The case of a passenger who posted an online account of a hellish Virgin America flight illustrates how brands really live in the heads of their consumers
Posted on Harvard Business Review: March 18, 2010 4:49 PM
On March 13, a Virgin America flight from Los Angeles to New York was diverted from John F. Kennedy International Airport to Stewart airport in Newburgh, N.Y., due to severe weather, and the passengers and crew waited in the plane on the tarmac for over four hours. The crew was anxious, babies were crying, mothers were anxious, and the passengers were unruly—to the point that one woman was taken off the plane by police. The entire ordeal was documented by David Martin, the CEO of Kontain.com, on his company's iPhone social-media application.
Martin was called by someone in Virgin America's marketing department, who offered him a $100 voucher for his troubles. He said the passengers deserved more. He subsequently received a call from Virgin America CEO C. David Cush. During that conversation, according to Martin, he negotiated a full refund and a $100-per-person voucher for all passengers.
If this account is accurate, it is fascinating that a customer, by posting an account of his ordeal as it was happening via his iPhone, became powerful enough to negotiate such a deal. It demonstrates the need for every company to start thinking about real-time brand management.
Firms may "own" their brands, but brands really live in the heads of their consumers. Companies must constantly nurture and actively manage their brands at the speed customers form opinions about them. And today that's mighty fast. Notifications or conversations about an experience may begin on Twitter, but they can be immediately posted to all social media around the world. (If Facebook were a country, its population would make it the third-largest nation in the world—behind India and ahead of the United States.)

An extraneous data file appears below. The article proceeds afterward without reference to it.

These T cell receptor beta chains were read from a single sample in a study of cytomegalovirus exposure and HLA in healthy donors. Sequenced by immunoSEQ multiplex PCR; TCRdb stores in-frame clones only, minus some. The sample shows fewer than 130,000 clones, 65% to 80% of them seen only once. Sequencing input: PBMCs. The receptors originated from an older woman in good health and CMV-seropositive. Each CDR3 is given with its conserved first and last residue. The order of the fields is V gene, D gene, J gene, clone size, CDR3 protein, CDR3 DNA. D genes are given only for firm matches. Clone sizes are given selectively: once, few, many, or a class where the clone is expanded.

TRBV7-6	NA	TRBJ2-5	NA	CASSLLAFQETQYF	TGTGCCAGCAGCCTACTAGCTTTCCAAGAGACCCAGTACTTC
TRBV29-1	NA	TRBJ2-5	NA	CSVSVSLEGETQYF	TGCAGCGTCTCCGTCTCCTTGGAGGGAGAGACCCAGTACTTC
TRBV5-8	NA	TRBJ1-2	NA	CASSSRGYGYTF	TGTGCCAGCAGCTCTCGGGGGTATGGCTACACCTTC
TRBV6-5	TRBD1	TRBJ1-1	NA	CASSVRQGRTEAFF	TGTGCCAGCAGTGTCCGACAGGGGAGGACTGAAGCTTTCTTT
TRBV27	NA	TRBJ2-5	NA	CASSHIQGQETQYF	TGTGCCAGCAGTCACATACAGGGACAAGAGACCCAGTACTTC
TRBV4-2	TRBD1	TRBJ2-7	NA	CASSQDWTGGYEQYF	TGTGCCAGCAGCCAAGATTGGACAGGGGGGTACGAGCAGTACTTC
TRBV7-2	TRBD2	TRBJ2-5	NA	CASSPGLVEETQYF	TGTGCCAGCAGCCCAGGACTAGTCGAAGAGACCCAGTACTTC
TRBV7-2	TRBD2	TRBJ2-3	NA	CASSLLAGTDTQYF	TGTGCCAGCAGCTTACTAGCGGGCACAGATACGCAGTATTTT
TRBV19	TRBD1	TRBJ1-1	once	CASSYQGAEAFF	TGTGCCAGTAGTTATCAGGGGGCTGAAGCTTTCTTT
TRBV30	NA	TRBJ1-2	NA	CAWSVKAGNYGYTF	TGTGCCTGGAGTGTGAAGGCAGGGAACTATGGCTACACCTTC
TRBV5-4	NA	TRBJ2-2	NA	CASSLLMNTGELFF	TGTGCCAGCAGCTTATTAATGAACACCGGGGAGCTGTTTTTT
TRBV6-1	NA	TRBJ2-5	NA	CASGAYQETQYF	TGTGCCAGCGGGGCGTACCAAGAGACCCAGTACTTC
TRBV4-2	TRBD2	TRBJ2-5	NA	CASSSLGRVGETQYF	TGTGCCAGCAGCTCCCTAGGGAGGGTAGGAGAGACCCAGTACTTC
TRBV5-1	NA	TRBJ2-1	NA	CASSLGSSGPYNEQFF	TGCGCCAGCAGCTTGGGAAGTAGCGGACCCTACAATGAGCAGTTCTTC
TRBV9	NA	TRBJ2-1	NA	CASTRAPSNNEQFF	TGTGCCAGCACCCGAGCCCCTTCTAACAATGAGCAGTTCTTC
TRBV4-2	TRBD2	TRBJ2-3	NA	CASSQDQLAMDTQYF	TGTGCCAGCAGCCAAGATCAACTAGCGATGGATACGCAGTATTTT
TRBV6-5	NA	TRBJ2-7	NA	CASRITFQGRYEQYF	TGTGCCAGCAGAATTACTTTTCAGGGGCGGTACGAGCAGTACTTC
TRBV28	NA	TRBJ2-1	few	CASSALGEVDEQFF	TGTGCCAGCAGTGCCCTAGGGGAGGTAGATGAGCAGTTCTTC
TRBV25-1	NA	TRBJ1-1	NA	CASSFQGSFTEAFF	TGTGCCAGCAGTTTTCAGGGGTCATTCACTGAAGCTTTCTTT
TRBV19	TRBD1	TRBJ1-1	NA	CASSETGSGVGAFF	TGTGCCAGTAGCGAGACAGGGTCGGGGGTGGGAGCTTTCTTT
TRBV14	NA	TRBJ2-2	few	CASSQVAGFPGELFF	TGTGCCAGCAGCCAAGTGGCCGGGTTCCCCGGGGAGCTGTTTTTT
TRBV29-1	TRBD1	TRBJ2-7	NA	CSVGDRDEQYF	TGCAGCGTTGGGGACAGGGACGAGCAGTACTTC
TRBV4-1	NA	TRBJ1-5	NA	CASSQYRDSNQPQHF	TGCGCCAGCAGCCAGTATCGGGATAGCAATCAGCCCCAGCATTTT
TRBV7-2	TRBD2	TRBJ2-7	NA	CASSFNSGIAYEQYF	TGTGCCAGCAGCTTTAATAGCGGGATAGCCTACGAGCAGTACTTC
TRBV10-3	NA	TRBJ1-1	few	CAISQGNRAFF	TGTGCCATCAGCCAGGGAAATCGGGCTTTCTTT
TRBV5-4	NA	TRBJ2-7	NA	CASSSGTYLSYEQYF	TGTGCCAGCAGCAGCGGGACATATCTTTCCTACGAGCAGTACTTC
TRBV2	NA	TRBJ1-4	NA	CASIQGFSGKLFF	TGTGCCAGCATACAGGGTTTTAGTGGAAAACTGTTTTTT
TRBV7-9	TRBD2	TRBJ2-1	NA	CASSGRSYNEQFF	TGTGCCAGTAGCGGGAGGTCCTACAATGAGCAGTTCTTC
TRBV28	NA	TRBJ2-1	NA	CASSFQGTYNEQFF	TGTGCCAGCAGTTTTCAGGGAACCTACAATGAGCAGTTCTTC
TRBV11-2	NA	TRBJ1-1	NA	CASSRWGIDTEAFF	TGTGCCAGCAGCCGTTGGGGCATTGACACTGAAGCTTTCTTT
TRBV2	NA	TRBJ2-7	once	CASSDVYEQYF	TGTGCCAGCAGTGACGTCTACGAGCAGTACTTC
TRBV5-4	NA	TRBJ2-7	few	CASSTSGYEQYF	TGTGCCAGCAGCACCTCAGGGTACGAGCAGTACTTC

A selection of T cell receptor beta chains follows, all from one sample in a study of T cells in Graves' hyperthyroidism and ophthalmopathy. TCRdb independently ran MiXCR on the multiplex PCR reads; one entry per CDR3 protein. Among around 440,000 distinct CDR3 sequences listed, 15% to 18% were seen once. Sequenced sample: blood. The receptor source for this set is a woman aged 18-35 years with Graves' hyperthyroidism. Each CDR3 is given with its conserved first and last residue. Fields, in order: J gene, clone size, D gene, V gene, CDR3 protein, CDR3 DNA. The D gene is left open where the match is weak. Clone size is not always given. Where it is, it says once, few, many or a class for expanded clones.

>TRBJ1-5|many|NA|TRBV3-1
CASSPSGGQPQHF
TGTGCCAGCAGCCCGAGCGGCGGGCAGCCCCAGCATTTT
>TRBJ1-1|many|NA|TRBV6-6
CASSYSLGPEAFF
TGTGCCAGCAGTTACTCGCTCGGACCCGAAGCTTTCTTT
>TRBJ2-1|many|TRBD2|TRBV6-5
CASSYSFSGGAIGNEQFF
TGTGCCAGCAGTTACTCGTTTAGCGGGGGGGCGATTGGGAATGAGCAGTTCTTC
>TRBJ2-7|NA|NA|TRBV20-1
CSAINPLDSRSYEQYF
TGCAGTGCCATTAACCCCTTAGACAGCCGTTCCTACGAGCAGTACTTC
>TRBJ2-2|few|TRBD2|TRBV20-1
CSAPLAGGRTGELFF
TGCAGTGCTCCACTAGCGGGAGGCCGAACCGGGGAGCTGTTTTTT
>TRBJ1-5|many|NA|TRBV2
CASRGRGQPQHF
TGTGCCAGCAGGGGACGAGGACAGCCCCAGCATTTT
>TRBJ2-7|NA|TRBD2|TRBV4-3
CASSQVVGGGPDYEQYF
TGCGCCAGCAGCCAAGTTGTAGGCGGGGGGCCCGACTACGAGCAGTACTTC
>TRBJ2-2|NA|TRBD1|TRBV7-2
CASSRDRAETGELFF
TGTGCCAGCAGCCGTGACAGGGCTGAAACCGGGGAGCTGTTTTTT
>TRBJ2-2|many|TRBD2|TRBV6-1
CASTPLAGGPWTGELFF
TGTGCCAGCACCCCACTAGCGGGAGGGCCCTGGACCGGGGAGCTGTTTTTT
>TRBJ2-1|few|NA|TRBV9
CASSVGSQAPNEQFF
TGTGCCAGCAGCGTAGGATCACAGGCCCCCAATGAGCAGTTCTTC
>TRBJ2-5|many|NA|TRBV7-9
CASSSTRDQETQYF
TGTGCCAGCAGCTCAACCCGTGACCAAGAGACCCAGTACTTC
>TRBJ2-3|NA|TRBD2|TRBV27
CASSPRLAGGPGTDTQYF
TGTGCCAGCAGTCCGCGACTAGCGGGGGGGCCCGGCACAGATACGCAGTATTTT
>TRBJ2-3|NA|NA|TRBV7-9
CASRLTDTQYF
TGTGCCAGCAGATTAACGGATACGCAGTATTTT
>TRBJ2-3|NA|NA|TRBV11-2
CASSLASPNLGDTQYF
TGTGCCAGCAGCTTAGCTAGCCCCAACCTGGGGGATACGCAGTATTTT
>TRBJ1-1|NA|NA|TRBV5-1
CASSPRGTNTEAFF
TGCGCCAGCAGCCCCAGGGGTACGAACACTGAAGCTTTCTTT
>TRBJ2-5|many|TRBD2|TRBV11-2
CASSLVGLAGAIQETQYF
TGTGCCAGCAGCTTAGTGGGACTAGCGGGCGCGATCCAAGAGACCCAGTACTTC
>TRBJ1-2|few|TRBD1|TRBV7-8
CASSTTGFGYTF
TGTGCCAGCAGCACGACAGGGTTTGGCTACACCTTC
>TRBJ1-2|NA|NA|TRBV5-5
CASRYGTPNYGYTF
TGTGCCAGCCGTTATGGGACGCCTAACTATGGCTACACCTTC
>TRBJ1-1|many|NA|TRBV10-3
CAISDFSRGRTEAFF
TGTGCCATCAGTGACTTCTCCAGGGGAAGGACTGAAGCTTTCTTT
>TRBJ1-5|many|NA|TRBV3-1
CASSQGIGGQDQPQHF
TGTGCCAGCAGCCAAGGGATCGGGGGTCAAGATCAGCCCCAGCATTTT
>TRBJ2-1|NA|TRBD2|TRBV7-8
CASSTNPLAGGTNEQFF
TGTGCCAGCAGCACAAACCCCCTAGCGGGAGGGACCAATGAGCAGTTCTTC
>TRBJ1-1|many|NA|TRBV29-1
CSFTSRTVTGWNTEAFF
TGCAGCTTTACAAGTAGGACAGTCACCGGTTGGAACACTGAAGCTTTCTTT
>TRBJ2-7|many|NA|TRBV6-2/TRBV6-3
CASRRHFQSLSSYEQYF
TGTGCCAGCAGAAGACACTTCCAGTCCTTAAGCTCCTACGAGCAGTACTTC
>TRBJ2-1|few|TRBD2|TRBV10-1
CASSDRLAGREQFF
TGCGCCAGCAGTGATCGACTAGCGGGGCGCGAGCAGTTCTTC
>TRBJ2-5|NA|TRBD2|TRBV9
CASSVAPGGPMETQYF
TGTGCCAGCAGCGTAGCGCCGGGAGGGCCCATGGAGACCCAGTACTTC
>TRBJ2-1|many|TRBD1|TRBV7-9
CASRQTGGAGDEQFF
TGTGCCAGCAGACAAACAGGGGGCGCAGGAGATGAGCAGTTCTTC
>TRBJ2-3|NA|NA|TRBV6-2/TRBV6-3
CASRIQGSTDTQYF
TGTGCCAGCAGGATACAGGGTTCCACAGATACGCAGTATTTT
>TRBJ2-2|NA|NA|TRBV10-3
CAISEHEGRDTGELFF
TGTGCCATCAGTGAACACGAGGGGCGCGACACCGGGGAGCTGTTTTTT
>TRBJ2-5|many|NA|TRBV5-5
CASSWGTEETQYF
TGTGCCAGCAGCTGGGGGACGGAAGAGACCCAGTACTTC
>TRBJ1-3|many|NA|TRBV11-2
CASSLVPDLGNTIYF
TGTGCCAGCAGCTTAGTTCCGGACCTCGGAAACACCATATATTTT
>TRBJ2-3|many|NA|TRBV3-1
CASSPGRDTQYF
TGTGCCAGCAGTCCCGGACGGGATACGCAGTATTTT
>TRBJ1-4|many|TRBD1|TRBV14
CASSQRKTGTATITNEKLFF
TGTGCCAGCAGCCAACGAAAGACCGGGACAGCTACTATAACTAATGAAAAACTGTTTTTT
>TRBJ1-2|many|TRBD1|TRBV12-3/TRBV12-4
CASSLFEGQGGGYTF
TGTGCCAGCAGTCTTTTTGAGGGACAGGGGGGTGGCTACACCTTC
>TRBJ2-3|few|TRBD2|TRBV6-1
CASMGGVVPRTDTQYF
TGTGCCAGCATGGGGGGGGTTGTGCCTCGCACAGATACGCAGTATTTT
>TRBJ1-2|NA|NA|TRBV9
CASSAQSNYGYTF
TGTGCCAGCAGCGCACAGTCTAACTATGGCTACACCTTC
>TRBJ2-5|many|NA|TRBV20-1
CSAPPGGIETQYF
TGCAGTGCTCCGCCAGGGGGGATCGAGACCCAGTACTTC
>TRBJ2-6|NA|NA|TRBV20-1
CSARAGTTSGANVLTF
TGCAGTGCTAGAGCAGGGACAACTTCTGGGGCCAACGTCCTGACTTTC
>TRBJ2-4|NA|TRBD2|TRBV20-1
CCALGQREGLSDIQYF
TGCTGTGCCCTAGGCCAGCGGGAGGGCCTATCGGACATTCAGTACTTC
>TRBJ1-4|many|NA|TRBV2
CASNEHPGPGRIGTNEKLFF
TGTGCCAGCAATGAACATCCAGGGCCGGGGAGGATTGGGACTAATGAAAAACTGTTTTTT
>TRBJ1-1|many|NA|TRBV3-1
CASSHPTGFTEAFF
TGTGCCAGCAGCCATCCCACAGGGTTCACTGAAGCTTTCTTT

Greg Brandeau, chief technology officer of Walt Disney Studios, recently told me that the window for premiering a new movie used to be the first weekend of its release. It would take two and a half days to figure out if a movie was doing well or poorly. Today, with people Tweeting and posting to Facebook while they are watching the movie, that window has shrunk to hours.
Most firms do not have the marketing reflexes to respond in real time. There are a number of implications for executives:
Every company must have "a brand radar system" to constantly monitor social media. The good news is that if a company commits to this notion of having a brand radar system, there are many tools to help build this surveillance capability.
Firms must get used to being "naked" to the marketplace. There is no question that all the things that happen with your customers and even within your firm may become a matter of global, public record in minutes.
Companies need a "trust bank" with their customers. I believe that Virgin America did not suffer too much from the horrific L.A. to New York flight because its customers deeply trusted it. In contrast, United Airlines suffered terribly when it broke the guitar of a passenger, who then created a YouTube video viewed over 8 million times in which he bashed United's service and attitude. Unlike Virgin America, United did not have a reservoir of good will to help protect its brand when a problem arose.
I'd love to hear:
How fast are your firm's reflexes?
Do you have brand radar system?
How deep is your firm's trust bank?